Review: The Long Way to a Small, Angry Planet by Becky Chambers

The Long Way to a Small, Angry Planet is a fun, breezy book that feels like an eccentric Star Trek episode. The characters are bright and quirky, so if you’re in the mood for a story about goofy people getting along in a sci-fi setting, you should pick this up.

A ragtag crew in a rickety spaceship are tasked with creating a wormhole near a planet populated by an exceptionally warlike race. Most of the story is the adventures the crew has as they travel to the planet (hence the book’s title).

There are some issues that keep me from giving The Long Way a full-throated recommendation. Several of the chapters feel unnecessary, and the book’s ending was a little lackluster. Few of the aliens in the book feel actually alien, but rather like humans in costumes. This was so off-putting that I stopping reading the book a couple times before picking it up again. If you’re in the mood for hard SF, this is not your jam.

Recommendation: If you’re in the mood for lighter SF fare, check it out.

4 thoughts on “Review: The Long Way to a Small, Angry Planet by Becky Chambers

  1. I think I enjoyed it more than you did. Your Star Trek episode analogy is a good one and it’s definitely lighter fare. I didn’t find the book in need of more editing. Like you, I found the ending acceptable, but not thrilling. You’re right that the aliens were largely humans with a thin veneer of exotic. This did not bother me much, though. Each of the aliens did at least have their own unique personality.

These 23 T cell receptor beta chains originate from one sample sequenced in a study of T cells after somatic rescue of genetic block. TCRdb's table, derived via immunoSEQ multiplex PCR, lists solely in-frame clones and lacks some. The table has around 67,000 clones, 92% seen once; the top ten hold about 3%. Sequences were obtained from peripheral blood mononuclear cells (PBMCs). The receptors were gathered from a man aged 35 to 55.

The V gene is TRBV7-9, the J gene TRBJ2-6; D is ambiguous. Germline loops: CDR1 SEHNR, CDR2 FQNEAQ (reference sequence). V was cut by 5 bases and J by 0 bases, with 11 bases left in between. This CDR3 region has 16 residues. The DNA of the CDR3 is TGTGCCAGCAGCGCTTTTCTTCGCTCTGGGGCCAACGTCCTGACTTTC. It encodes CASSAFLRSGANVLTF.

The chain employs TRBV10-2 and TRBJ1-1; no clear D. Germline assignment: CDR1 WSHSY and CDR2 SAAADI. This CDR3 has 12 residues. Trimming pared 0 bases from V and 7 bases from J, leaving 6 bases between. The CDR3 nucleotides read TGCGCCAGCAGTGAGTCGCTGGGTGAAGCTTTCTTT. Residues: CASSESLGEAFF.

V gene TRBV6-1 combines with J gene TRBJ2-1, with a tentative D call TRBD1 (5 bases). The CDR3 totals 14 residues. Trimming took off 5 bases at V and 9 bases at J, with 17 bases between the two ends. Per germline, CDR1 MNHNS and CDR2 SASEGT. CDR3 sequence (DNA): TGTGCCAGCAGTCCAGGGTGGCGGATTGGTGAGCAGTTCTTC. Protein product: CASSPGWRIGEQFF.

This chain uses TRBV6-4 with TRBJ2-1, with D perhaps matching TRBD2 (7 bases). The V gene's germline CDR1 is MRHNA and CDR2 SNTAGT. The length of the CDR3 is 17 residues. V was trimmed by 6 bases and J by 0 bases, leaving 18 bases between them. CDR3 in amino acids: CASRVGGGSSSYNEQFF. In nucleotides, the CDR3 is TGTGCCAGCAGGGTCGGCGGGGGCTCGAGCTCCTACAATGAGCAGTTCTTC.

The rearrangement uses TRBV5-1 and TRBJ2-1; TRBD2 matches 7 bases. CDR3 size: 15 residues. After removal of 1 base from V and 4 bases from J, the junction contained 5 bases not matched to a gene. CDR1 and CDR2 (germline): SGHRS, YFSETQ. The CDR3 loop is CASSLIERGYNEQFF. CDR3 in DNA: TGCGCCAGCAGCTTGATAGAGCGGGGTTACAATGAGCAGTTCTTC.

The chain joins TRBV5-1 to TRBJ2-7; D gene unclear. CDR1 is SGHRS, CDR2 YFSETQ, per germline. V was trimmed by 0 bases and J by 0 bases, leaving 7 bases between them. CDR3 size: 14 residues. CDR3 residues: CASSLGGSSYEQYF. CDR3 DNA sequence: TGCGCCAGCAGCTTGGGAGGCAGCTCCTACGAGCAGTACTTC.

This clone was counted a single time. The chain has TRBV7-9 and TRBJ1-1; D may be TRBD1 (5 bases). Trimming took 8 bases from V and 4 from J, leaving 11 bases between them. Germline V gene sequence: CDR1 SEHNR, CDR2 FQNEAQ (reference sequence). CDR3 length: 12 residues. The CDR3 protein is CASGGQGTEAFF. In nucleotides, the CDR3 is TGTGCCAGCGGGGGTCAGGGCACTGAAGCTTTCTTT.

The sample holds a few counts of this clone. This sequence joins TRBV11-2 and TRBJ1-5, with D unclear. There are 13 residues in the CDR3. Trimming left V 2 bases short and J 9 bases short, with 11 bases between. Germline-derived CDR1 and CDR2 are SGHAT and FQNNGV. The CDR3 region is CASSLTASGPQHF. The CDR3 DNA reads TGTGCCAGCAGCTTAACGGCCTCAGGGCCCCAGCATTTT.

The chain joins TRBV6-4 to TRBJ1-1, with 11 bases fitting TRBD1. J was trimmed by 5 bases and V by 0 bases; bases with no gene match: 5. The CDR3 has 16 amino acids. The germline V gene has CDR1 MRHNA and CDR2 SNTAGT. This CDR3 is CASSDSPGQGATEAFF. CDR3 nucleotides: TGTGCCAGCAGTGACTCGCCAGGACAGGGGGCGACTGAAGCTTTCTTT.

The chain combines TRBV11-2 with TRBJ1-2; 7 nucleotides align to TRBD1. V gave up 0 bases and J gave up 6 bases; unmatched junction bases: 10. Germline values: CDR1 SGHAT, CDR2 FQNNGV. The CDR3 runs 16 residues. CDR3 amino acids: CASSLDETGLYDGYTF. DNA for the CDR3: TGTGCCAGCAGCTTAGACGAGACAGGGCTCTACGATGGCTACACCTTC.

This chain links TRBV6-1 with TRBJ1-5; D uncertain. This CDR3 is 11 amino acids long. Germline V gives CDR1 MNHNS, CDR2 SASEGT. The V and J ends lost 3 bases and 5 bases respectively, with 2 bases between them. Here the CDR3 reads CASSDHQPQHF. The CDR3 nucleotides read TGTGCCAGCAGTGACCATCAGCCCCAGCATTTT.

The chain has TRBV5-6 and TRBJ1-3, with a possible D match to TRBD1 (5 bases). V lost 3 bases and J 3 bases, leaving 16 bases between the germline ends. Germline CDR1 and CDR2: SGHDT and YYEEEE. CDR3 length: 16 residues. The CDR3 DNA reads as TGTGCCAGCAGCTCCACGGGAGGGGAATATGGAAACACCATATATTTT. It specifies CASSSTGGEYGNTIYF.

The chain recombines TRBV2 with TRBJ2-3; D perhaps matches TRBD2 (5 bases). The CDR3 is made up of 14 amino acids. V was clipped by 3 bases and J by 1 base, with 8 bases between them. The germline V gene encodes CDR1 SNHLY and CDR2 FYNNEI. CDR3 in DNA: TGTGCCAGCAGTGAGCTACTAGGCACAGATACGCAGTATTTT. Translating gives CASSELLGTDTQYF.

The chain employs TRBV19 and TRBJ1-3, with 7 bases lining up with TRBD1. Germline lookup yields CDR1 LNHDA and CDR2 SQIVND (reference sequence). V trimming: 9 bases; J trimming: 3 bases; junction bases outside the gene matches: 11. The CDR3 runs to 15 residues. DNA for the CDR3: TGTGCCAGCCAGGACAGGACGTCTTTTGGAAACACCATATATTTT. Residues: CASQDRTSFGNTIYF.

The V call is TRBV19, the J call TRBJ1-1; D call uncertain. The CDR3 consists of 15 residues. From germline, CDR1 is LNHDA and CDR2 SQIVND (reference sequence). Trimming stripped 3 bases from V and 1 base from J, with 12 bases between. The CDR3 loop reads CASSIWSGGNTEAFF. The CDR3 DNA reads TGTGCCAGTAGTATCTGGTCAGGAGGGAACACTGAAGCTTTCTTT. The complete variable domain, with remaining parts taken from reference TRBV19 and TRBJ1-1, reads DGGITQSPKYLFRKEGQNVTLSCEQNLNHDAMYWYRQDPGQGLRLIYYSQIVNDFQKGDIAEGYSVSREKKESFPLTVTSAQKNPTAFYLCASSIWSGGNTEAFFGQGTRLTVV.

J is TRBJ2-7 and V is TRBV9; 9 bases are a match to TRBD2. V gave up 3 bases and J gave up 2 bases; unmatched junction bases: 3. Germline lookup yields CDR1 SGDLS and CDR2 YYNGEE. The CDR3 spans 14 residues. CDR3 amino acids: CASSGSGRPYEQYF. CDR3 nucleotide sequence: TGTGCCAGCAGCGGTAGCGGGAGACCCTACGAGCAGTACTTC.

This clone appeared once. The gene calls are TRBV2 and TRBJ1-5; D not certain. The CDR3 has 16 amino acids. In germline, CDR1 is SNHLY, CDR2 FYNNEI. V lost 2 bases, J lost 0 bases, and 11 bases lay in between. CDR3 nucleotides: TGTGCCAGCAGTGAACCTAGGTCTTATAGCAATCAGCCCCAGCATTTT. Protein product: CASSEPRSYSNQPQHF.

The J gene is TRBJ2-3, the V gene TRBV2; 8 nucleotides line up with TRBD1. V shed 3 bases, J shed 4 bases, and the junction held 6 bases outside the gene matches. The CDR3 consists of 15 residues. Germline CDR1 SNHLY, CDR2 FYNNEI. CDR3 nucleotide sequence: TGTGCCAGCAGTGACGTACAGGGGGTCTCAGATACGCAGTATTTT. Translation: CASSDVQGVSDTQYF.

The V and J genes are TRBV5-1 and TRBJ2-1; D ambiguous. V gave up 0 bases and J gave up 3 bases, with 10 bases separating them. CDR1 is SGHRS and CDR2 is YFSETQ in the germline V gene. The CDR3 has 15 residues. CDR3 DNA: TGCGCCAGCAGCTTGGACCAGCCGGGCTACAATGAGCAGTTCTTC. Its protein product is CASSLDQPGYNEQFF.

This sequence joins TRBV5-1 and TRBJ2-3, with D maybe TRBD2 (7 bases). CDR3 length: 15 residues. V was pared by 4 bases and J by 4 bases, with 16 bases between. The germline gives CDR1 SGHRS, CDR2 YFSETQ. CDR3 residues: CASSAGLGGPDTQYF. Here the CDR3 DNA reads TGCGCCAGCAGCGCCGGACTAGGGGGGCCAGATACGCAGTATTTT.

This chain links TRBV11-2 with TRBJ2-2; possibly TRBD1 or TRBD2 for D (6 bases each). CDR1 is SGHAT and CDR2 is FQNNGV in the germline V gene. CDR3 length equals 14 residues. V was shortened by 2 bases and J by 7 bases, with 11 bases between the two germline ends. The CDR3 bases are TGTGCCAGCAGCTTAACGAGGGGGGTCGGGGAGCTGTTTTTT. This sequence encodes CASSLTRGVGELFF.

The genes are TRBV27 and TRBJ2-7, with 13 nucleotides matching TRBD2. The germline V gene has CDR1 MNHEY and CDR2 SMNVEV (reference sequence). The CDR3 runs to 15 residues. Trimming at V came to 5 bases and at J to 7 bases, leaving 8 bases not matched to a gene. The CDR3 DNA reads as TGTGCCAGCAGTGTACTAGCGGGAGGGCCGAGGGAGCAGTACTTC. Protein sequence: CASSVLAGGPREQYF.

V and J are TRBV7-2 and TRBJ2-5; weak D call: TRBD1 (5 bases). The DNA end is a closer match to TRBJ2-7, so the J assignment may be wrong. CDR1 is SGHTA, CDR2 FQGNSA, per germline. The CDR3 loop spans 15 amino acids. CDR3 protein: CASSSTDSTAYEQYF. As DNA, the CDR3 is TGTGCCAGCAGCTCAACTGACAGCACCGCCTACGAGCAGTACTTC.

If you were ambivalent about The Long Way, I recommend avoiding the other two books in the series. They’re only loosely connected, sharing the universe and some characters, but the storylines of each stands alone. I thought they were not bad, but not quite as good as the first one.

  2. I almost put it down several times because there was enough plot for a short story, but not for a book. 90% of it was devoted to character building and 8% to world building. The idea that they were drilling holes in the universe was appealing. The dual creature who calculated their course while they were doing their interstellar road building was appealing. But nothing much happened. There was a traumatic event very, very close to the end, and then the denouement. And it was over.

  3. The main selling points of “The Long Way to a Small, Angry Planet” are the imagination Becky Chambers puts into the development of her alien characters and the relationships she creates between her human and her non-human characters.

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